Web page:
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Flying Taxi Aviation seeking $1B for being accused of stealing trade secrets

Flying Taxi developer Archer Aviation’s rival Wisk Aero initially accused the company of stealing trade secrets. On Tuesday Archer countersued Wisk for the damages caused due to the “false and malicious extra-judicial smear campaign”. The filing mentions that Wish Aero is accountable for $1 billion for the damages.

Judge rejects Wisk Aero's effort to block rival air taxi startup Archer  from using 'stolen' patents - The Verge

Image credits- The Verge

In April Wisk sued Archer stating that it is suing Archer “to stop a brazen theft of its intellectual property and confidential information, and protect the substantial investment of resources and years of hard work and effort of its employees and their vision of the future in urban air transportation.”

To which Archer spokesperson stated in April that the company is looking into the matters and that they are going to fight vigorously. Now, the company filed a suit seeking the damages Wisk caused. Archer Aviation was accused of stealing the design just two months after the announcement to go public through special purpose acquisition company Atlas Crest Investment Corp.

Furthermore, after the countersuit, Wisk stated, “Archer’s counterclaim is ludicrous and its troubles are purely self-inflicted.”Archer confirmed three months ago that one of their employees is placed on leave. Said that it was because a search warrant was issued on the employee and is connected with the investigation. Archer is known to fully cooperate with the authorities, however, nothing seems to have come out in a recent investigation.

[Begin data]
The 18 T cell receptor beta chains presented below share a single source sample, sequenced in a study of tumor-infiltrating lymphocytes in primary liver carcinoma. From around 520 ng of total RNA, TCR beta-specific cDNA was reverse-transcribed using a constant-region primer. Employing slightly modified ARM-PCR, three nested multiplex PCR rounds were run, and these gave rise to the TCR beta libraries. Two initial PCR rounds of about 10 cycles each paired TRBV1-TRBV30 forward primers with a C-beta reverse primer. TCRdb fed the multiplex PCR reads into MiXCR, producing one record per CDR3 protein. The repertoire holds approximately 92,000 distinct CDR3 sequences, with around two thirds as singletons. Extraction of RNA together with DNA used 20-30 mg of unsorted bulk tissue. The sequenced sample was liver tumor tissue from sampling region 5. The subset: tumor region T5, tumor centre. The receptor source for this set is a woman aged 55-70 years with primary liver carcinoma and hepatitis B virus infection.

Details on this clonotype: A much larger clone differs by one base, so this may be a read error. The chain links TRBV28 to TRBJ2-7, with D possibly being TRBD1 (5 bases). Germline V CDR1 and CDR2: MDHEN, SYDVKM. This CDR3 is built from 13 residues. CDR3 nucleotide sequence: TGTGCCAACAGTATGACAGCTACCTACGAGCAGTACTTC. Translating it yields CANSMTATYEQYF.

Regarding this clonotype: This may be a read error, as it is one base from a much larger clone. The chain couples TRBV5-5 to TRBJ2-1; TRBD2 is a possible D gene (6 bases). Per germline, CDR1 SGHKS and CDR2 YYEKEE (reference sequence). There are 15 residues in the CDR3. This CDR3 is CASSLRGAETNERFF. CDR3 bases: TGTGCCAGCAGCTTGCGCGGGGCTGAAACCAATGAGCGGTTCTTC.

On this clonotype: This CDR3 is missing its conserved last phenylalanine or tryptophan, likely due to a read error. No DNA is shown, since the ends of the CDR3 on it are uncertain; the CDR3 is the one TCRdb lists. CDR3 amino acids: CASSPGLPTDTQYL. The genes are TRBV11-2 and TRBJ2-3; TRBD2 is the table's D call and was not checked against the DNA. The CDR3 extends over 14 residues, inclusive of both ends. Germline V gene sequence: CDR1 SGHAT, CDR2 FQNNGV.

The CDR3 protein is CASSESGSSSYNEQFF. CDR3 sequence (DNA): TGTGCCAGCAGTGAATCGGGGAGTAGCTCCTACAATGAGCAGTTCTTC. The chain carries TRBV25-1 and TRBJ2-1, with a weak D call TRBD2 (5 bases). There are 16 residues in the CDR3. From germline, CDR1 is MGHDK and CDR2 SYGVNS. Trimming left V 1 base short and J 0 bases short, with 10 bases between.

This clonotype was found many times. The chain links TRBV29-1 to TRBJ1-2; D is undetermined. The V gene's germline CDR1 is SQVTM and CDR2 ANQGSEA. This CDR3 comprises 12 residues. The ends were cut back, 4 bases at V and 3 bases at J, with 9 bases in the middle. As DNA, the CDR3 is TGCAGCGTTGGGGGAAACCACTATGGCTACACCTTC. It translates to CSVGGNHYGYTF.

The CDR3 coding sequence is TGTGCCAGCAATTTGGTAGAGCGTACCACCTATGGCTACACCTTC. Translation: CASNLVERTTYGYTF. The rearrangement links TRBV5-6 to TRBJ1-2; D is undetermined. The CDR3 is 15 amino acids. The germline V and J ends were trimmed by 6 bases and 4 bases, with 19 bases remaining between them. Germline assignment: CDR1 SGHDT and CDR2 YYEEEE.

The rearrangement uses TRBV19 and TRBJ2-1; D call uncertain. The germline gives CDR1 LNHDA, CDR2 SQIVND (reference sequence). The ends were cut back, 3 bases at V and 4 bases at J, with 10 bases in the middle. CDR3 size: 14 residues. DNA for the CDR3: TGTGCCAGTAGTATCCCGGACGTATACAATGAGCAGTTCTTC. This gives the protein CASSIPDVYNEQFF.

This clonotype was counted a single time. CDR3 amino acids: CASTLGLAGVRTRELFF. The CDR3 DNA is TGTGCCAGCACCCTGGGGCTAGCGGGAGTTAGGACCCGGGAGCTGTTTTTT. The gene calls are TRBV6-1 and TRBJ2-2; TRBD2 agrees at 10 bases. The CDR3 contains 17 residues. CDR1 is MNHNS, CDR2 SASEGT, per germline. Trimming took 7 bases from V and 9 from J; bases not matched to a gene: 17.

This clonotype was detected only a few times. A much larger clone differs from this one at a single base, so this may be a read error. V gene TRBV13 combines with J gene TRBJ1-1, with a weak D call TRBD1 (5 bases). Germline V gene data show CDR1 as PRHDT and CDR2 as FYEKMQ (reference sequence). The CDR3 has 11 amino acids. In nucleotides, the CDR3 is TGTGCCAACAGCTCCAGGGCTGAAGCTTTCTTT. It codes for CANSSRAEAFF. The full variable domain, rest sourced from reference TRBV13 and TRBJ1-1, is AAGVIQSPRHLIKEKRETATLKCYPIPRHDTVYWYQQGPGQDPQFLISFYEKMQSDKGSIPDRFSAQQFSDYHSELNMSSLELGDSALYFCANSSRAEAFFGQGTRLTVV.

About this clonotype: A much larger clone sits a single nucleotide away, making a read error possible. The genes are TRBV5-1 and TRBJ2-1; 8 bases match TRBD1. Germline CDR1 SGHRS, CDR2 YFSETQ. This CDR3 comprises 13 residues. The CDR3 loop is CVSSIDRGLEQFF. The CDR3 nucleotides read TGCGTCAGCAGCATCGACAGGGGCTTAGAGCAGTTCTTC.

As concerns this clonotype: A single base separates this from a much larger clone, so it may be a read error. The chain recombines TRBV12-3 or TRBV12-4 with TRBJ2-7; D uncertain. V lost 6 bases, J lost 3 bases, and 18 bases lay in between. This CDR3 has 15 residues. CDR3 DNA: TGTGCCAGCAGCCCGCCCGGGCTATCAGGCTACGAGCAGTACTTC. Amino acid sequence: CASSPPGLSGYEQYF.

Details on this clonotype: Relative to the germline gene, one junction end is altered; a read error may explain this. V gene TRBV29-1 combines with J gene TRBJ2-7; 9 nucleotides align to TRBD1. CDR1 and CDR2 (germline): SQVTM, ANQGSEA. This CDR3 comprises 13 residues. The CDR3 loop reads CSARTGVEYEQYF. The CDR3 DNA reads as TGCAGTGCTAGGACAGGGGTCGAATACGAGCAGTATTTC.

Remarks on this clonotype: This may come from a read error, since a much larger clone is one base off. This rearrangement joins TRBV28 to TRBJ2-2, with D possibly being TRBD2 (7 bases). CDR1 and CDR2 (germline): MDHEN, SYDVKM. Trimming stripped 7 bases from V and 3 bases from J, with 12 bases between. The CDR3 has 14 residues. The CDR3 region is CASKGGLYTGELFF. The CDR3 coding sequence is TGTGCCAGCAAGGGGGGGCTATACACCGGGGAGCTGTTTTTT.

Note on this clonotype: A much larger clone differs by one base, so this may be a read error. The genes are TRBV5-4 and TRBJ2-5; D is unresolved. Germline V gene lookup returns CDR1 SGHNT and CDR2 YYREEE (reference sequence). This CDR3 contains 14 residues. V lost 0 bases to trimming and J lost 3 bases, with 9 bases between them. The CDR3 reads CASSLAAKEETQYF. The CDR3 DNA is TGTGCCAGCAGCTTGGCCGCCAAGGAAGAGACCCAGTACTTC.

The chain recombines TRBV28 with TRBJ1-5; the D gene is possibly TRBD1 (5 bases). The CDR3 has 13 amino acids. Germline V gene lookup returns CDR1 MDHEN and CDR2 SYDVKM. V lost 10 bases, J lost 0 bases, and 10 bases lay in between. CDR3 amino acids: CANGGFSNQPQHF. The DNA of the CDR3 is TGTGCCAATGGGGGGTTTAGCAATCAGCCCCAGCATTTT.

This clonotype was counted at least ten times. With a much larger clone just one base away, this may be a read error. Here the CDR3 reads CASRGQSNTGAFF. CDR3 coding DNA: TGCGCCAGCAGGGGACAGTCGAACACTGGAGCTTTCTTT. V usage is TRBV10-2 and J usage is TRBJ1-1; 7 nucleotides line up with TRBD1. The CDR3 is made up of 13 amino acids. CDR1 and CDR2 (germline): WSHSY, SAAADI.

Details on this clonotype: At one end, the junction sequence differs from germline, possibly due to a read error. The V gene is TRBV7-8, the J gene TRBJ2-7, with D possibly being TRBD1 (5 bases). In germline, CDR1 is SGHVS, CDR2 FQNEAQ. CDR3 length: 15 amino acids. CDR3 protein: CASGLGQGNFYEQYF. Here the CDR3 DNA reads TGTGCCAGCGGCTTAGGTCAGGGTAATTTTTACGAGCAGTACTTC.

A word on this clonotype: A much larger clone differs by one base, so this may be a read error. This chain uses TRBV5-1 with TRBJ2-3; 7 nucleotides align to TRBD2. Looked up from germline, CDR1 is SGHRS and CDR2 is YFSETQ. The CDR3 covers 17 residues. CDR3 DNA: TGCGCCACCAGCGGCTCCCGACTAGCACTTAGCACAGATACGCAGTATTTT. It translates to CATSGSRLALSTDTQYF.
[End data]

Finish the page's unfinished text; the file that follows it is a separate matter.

Archer spokesperson stated, “Filing a lawsuit does not give Wisk a free pass to make false and damaging statements outside of the judicial process, and yet that is exactly what Wisk has been doing,”

The design resemblance

The design resemblance is surprisingly similar for a regular person. Both designs have six front rotors, and each rotor has five blades. Also, the rear rotors for both models are six with 2 blades each, which are fixed in a vertical position. Below is a rough figure of both the designs, showing resemblance which might lead to some suspicions.

Image credits- The Verge

As the above picture shows, the design is strikingly similar. The V-shape at the back is also similar. Except for minor details like the front sharpness and landing support system seem to be different. For more than decades, automakers occasionally worked on flying cars. In 1940 Henry Ford stated that Flying cars would be the next big thing. Most of these models had 2 or fewer rotors, except for a couple of designs that had many rotors. In 2017, a CMU spin-off announced self-piloted flying taxis. Which had 4 rotors located on both front and back ends.

The only known companies with 6 rear rotors are Archer and Wisk. More detailed descriptions are not known, but Wisk is pushing this matter as they are confident about their design being stolen.

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